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1 December 2012 President's Message: Past Presidents and Recurring Themes
Wendy B. Zomlefer
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I welcome this opportunity to address the membership of our society as your new president. For inspiration and guidance, I perused the “messages” of our most recent past presidents, Howie Neufeld (2006–2008), Conley McMullen (2008–2010), and Lytton Musselman (2010–2012). I met all three men through SABS and fondly regard them as my mentors for this position. Their presidential addresses varied in focus, but certain recurring themes require some commentary and update below, along with a sprinkling of some other past presidents.

Whence I Came and Whither I Go!

The former presidents reflected on when they first joined SABS, typically during their student days. I come from a different perspective: as new member in 2000, I had just relocated to the University of Georgia, my own student days (too) many years behind me. I knew about the society via Castanea and wanted to increase my professional contacts within the immediate botanical community of the southeastern United States. Plus, my predecessors in my new position as curator of the GA Herbarium were former SABS presidents Sam Jones (1970) and Wilbur Duncan (1976)!

Just four years ago, I was encouraged to attend my first annual meeting (Spartanburg, NC, 2008) by past president Zack Murrell (2002–2004), who had organized a new herbarium organization through an NSF-funded networking grant. There I was welcomed with open arms by the dynamic duo, Conley McMullen (then President-Elect) and Charlie Horn (Treasurer). Within a year of that fateful meeting, I was elected to the Council (2009–2011), and then to president immediately after that! During my rapid trajectory in SABS participation, I have enjoyed meeting new colleagues (who have become friends) and have developed a multifaceted admiration for the society and its history (and for more on the latter, see the following article by Charlie Horn).

Our Best PR and Shining Star

Another recurrent presidential theme is great pride in Castanea, a shining star of SABS and our best public relations tool. Our well-known professional journal is now under the leadership of John Pascarella, Editor-in-Chief, plus nine subject editors and countless reviewers. As I mentioned, Castanea was my introduction to the society. I have “first-hand” experience of both sides of the rigorous review process: in recent years, I have reviewed nine manuscripts for the journal and have also published several floristically-based articles of my own within its covers. So, I appreciate our tradition of encouraging organismic-research (systematics, floristics, ecology), while successfully expanding the scope of articles to include all aspects of botany beyond the confines of the southeastern United States.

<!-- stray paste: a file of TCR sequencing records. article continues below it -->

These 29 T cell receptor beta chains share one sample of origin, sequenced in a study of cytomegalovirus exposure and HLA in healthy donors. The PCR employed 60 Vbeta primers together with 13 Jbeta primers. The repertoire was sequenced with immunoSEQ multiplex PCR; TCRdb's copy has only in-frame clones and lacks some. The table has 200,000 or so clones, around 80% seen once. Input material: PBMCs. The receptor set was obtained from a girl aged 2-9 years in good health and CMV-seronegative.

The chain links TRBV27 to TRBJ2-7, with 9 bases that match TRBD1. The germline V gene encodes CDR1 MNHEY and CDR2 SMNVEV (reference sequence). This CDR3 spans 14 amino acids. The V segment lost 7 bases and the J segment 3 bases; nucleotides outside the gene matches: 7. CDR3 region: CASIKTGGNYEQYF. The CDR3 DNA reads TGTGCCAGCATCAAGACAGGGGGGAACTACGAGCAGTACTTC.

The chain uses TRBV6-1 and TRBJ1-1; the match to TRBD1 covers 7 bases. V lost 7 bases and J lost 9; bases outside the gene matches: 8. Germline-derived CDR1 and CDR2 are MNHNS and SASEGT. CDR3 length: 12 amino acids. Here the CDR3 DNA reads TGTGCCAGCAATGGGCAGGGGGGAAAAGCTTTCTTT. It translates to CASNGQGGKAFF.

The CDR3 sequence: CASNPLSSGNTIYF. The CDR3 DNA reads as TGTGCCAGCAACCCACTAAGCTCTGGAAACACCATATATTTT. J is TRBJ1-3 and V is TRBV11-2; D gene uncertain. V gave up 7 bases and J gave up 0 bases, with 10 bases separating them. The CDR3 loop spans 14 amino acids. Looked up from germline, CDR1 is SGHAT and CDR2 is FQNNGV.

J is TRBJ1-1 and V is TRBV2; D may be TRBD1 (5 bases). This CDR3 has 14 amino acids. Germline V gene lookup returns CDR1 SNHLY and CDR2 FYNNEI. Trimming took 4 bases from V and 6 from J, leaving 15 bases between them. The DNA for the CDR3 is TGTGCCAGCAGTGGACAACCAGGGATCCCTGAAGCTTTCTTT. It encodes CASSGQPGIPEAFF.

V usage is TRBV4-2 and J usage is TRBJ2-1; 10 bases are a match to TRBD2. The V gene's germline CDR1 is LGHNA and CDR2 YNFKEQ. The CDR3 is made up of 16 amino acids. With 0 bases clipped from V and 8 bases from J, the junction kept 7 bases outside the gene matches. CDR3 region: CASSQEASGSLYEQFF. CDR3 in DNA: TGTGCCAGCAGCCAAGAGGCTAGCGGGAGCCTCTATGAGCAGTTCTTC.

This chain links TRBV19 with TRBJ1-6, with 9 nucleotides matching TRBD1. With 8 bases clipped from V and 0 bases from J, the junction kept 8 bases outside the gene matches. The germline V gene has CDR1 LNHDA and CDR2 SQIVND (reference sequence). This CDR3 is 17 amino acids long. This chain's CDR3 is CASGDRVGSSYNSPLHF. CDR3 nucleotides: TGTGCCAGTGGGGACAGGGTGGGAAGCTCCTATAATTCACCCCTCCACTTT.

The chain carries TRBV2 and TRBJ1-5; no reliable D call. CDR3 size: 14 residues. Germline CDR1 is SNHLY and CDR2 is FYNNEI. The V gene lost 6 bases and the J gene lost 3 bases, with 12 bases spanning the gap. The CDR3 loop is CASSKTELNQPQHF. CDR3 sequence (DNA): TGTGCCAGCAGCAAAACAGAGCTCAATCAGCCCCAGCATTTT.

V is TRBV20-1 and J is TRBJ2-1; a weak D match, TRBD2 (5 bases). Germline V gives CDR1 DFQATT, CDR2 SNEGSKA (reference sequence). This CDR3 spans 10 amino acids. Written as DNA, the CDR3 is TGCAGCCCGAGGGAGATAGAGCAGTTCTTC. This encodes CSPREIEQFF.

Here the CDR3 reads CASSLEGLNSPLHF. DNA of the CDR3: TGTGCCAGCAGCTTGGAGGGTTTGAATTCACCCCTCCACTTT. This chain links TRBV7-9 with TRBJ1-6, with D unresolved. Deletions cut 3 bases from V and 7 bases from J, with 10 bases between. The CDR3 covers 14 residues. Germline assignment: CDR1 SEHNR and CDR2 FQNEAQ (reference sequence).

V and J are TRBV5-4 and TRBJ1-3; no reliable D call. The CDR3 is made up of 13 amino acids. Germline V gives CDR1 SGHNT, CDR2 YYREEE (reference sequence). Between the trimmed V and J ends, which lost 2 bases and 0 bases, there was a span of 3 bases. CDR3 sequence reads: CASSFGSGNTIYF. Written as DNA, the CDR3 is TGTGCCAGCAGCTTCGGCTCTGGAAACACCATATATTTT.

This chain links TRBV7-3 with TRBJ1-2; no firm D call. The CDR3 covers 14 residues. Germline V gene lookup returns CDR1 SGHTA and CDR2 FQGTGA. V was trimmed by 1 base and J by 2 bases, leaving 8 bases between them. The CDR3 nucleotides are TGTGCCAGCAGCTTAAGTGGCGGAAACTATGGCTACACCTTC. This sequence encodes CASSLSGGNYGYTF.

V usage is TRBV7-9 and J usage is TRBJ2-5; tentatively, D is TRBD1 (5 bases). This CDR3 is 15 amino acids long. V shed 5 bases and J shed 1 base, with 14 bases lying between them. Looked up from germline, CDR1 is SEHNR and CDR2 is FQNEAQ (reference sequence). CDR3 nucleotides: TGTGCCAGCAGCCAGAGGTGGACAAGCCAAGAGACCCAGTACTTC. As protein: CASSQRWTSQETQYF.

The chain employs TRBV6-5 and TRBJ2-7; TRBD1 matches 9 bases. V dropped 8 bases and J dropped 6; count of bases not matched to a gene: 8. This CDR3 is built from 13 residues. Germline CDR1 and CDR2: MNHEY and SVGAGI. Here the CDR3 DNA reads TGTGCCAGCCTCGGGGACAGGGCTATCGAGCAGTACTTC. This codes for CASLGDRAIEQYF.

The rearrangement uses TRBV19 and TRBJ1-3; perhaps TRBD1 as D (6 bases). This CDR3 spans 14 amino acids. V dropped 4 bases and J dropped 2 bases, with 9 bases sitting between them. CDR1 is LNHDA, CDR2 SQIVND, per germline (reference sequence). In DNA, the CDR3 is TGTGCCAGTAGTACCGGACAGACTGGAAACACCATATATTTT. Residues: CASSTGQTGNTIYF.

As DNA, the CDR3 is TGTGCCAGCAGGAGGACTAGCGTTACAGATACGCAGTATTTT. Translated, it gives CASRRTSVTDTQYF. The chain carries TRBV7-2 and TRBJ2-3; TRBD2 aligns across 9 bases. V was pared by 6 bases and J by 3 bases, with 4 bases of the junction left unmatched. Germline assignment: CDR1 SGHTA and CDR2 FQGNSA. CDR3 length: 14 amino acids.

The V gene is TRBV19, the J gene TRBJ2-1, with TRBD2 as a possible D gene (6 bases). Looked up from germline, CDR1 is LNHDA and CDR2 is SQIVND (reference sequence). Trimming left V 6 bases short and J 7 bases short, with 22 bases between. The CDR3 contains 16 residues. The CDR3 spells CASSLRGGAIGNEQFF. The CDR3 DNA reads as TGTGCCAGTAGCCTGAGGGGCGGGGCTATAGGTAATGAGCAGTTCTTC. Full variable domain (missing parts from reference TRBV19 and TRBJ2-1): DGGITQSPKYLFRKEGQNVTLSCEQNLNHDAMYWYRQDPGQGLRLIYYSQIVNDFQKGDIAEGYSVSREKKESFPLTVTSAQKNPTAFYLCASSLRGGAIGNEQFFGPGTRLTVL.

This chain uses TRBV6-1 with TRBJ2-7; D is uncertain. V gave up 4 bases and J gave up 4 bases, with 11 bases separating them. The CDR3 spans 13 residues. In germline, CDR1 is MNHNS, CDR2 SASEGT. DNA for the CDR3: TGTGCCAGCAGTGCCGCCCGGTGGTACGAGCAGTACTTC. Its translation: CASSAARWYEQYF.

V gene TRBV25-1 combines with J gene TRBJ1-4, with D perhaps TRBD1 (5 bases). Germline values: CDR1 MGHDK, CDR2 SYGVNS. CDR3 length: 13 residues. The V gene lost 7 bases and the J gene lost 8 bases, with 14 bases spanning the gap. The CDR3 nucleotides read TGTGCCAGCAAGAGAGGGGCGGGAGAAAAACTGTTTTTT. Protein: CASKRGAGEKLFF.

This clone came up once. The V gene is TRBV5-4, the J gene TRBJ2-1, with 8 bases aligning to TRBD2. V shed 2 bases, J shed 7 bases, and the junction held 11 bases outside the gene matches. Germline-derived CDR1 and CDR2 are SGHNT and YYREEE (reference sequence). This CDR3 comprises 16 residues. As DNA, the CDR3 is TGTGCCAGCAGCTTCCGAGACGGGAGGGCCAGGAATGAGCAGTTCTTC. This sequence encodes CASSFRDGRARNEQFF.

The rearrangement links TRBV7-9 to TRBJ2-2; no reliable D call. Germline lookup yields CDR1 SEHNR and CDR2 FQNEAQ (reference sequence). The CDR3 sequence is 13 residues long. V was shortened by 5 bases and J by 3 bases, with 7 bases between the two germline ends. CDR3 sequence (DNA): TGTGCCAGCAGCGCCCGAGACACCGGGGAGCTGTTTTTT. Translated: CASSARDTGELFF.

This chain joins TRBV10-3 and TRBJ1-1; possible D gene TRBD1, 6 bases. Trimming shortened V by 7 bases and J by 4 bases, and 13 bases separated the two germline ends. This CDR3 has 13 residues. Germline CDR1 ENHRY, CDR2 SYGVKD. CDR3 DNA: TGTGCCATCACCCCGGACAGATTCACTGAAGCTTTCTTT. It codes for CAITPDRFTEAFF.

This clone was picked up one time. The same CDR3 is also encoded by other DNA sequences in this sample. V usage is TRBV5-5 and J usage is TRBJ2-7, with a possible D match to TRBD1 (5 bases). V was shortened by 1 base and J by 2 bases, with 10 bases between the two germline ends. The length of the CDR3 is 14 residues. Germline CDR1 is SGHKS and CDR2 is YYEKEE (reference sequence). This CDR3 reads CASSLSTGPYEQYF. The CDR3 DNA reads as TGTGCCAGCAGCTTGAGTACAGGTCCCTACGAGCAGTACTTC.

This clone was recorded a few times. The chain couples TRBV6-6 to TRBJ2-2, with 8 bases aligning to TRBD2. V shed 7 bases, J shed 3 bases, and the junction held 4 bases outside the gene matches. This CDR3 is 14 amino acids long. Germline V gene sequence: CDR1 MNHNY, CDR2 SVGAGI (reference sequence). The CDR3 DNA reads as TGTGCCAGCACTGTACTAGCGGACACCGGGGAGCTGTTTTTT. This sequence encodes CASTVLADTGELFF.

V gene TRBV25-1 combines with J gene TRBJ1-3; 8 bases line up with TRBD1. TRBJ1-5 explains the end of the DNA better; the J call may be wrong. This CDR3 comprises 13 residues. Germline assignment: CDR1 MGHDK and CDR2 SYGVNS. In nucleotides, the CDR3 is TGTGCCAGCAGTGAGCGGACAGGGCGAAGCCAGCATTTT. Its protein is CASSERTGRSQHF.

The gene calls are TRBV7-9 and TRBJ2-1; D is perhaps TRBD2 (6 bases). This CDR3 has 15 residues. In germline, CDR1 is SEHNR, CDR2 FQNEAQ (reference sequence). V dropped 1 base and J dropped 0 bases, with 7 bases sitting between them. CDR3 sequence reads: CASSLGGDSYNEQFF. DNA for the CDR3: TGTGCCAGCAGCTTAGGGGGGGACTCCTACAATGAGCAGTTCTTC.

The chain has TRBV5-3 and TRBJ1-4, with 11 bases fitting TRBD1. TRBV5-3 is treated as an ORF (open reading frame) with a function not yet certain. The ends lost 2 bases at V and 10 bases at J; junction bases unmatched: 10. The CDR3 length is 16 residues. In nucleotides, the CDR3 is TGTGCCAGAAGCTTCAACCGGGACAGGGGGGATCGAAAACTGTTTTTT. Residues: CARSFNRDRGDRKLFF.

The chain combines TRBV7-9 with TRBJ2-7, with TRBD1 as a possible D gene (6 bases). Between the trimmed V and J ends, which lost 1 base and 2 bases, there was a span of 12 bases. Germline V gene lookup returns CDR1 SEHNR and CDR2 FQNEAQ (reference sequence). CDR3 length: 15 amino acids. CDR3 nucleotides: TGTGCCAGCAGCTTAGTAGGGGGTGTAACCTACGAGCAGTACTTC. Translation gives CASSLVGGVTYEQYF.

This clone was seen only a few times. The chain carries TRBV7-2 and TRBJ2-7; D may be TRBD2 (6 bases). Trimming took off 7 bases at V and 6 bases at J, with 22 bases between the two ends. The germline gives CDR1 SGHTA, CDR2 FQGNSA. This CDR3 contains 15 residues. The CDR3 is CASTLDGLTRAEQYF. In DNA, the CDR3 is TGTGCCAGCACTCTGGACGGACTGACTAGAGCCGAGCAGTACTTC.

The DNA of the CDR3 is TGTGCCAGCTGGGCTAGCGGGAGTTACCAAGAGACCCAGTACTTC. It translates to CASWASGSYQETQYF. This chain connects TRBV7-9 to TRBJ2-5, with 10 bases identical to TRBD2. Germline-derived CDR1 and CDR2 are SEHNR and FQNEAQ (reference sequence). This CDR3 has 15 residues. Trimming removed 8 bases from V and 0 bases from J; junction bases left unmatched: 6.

Castanea continues to evolve along with our changing times. Under Lytton's leadership, personnel at Allen Press have ably taken over the management of the journal, Castanea has increased accessibility through BioOne and JSTOR, the impact factor has increased to 0.338 (from 0.250 in 2010), and a new cover photo contest is currently underway. I impatiently await the stunning full color Castanea cover and new format in the forthcoming March 2013 issue! In addition, our sister publication, the newsletter Chinquapin, remains a popular venue for natural history. Dan Pittillo (president 1977) has kindly returned as interim editor.

Awards and Rewards

Another recurrent presidential theme is our strong financial condition. This fortunate circumstance is mainly due to the efforts of Donald Windler (president 1996–1998), who passed away earlier this year. Don was the driving force behind attaining the $200K goal for the Endowment Fund, and he also established the Richard and Minnie Windler Award in honor of his parents. I am pleased to report that as of 30 June 2012, the Castanea Endowment totals $266,169; the Earl Core Fund, $27,616; and the Windler Award Fund, $34,686. (Thank you, Charlie, for these figures!).